Friday, November 24, 2017

There’s A Bishop in My Bedroom - an unembellished real life story which moves and challenges (Outburst Festival)

There’s a familiar format to many of the one (wo)man shows that migrate from the Edinburgh Fringe across to Belfast stages. Someone in their mid-twenties scandalises some episodes from their teenage years, making jokes at their own expense, highlighting family dysfunction (a theme nearly guaranteed to resonate with most of the audience), all the while working some period hits into the soundtrack.

Richard O’Leary’s one man show – There’s A Bishop In My Bedroom – differs because he has gone out of his way not to accentuate the raw situations that he has woven into his narrative. Instead he tells the simple unembellished truth about his experience growing up as a gay man in Cork, falling in love with a Church of Ireland minister, and being inundated with bishops and an archbishop in his physical and metaphorical bedroom. As the Irish Times’ political correspondent James Downey once wrote: “We have got the pig out of the parlour, but not yet the bishop out of the bedroom.”

The premise of the show was that, as a child, his father wanted him to be a Catholic priest. Set designer James Watson (also responsible for Tactics for Time Travel in a Toilet) has draped white cloths over household furniture and a lectern as they would the bread and wine at a mass or communion service. A purple stole (the colour associated with bishops) flowed down from heaven high up above the set.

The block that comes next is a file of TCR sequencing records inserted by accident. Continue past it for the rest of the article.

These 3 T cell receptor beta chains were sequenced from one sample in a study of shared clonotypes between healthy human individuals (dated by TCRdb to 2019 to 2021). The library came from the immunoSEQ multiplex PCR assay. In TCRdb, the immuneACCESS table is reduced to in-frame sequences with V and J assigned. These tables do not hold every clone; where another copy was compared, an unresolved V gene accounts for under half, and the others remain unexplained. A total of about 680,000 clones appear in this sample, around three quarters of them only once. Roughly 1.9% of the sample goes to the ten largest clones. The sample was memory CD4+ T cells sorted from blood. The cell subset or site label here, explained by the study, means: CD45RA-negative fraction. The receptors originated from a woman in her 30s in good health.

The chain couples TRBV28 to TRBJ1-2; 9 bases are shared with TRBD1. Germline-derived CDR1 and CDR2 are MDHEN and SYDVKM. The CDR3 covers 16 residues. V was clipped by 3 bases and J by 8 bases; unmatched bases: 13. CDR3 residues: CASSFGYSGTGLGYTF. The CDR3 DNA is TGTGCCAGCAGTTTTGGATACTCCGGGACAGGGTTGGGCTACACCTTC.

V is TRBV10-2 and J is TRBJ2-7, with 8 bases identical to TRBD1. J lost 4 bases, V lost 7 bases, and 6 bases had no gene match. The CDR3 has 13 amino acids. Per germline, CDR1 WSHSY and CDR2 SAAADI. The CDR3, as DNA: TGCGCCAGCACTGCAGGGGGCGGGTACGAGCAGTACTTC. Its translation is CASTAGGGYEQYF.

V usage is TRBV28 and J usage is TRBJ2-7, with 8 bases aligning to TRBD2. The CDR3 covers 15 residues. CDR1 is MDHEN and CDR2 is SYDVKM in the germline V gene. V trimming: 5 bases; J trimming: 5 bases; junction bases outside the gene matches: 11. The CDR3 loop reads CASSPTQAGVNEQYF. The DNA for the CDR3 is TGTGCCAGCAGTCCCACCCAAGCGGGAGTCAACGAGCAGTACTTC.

O’Leary is a natural archivist: a ‘hoarder’ in common parlance. Send him a letter and he will not throw it out. If he goes for dinner, he keeps the menu. So his monologue was peppered with props, photographs, posters, letters and books. It touched on many of our local sore points. Imagine a mixed-religion gay couple living up the Shankill ten or more years ago, one with an obvious Cork accent.

Anyone who has attended more than a few of the monthly Tenx9 storytelling events in The Black Box will be familiar with O’Leary’s skill as a story teller. The fabulously funny tales he has previously related were not reused. This show, premièred as part of the Outburst Queer Arts Festive, used new material but retained the familiar utilisation of props and an ability to switch quickly from comedy to tragedy that has left many a cheek tear-stained at Tenx9. The Richard O’Leary who stood in front of the MAC audience was altogether more serious and less relaxed: his nervousness quite understandable given that this was the academic’s first ever opening night.

Director Patrick J O’Reilly (responsible for perhaps the most memorable Outburst Festival performance ever with his play Damage back in 2014) and dramaturg Hannah Slӓttne have crafted O’Leary’s material into a sequence of scenes, each with a liturgy around the props. While the storytelling felt very gentle at the start, there was some very deliberate and confident use of elongated silence and the final ten minutes of the hour-long performance were heralded by a change of mood and the knocking over of the bishop’s mitre (which up to that point had been a comedy prop). That single action with its unsuppressed emotion in the face of discrimination felt hugely significance and gave the show depth, creating the atmosphere for a very fitting and moving end.

There’s A Bishop In My Bedroom deserves to return as there is much about Richard O’Leary’s life story that merits being shared across this island a beyond.

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